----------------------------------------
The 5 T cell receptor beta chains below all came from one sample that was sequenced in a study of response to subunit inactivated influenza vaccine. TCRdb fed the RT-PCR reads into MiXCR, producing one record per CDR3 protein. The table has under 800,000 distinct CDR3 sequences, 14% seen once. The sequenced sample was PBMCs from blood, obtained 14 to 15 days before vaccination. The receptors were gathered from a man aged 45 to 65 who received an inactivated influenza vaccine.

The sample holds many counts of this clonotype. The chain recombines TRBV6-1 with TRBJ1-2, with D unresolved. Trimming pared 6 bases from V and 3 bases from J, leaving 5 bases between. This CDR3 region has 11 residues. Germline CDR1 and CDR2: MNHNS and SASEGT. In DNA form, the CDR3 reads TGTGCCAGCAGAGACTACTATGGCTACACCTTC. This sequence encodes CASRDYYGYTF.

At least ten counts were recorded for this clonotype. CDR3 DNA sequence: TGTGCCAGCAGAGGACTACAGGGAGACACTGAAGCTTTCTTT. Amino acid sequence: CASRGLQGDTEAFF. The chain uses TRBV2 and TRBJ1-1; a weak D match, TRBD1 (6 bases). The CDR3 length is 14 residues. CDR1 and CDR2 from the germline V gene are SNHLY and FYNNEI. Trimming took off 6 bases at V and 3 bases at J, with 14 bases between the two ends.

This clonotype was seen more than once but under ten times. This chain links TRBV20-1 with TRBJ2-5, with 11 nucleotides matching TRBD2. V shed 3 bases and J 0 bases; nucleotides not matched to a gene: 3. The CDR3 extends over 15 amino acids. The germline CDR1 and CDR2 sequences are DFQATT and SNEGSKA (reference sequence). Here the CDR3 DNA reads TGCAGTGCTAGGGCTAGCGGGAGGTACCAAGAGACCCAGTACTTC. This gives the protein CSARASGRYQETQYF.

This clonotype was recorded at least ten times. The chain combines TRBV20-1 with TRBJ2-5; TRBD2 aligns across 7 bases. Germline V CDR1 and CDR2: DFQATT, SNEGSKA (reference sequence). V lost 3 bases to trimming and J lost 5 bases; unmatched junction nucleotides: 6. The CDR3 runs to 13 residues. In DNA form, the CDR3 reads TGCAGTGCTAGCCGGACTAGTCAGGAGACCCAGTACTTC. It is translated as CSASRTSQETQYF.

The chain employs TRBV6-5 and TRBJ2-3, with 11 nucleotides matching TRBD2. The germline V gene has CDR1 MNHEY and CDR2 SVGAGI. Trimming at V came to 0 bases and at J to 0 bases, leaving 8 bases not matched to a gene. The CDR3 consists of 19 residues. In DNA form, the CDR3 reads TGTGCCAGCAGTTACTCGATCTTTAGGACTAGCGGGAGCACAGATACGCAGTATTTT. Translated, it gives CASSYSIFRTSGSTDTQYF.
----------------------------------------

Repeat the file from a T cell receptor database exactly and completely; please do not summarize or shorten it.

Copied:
The 5 T cell receptor beta chains below all came from one sample that was sequenced in a study of response to subunit inactivated influenza vaccine. TCRdb fed the RT-PCR reads into MiXCR, producing one record per CDR3 protein. The table has under 800,000 distinct CDR3 sequences, 14% seen once. The sequenced sample was PBMCs from blood, obtained 14 to 15 days before vaccination. The receptors were gathered from a man aged 45 to 65 who received an inactivated influenza vaccine.

The sample holds many counts of this clonotype. The chain recombines TRBV6-1 with TRBJ1-2, with D unresolved. Trimming pared 6 bases from V and 3 bases from J, leaving 5 bases between. This CDR3 region has 11 residues. Germline CDR1 and CDR2: MNHNS and SASEGT. In DNA form, the CDR3 reads TGTGCCAGCAGAGACTACTATGGCTACACCTTC. This sequence encodes CASRDYYGYTF.

At least ten counts were recorded for this clonotype. CDR3 DNA sequence: TGTGCCAGCAGAGGACTACAGGGAGACACTGAAGCTTTCTTT. Amino acid sequence: CASRGLQGDTEAFF. The chain uses TRBV2 and TRBJ1-1; a weak D match, TRBD1 (6 bases). The CDR3 length is 14 residues. CDR1 and CDR2 from the germline V gene are SNHLY and FYNNEI. Trimming took off 6 bases at V and 3 bases at J, with 14 bases between the two ends.

This clonotype was seen more than once but under ten times. This chain links TRBV20-1 with TRBJ2-5, with 11 nucleotides matching TRBD2. V shed 3 bases and J 0 bases; nucleotides not matched to a gene: 3. The CDR3 extends over 15 amino acids. The germline CDR1 and CDR2 sequences are DFQATT and SNEGSKA (reference sequence). Here the CDR3 DNA reads TGCAGTGCTAGGGCTAGCGGGAGGTACCAAGAGACCCAGTACTTC. This gives the protein CSARASGRYQETQYF.

This clonotype was recorded at least ten times. The chain combines TRBV20-1 with TRBJ2-5; TRBD2 aligns across 7 bases. Germline V CDR1 and CDR2: DFQATT, SNEGSKA (reference sequence). V lost 3 bases to trimming and J lost 5 bases; unmatched junction nucleotides: 6. The CDR3 runs to 13 residues. In DNA form, the CDR3 reads TGCAGTGCTAGCCGGACTAGTCAGGAGACCCAGTACTTC. It is translated as CSASRTSQETQYF.

The chain employs TRBV6-5 and TRBJ2-3, with 11 nucleotides matching TRBD2. The germline V gene has CDR1 MNHEY and CDR2 SVGAGI. Trimming at V came to 0 bases and at J to 0 bases, leaving 8 bases not matched to a gene. The CDR3 consists of 19 residues. In DNA form, the CDR3 reads TGTGCCAGCAGTTACTCGATCTTTAGGACTAGCGGGAGCACAGATACGCAGTATTTT. Translated, it gives CASSYSIFRTSGSTDTQYF.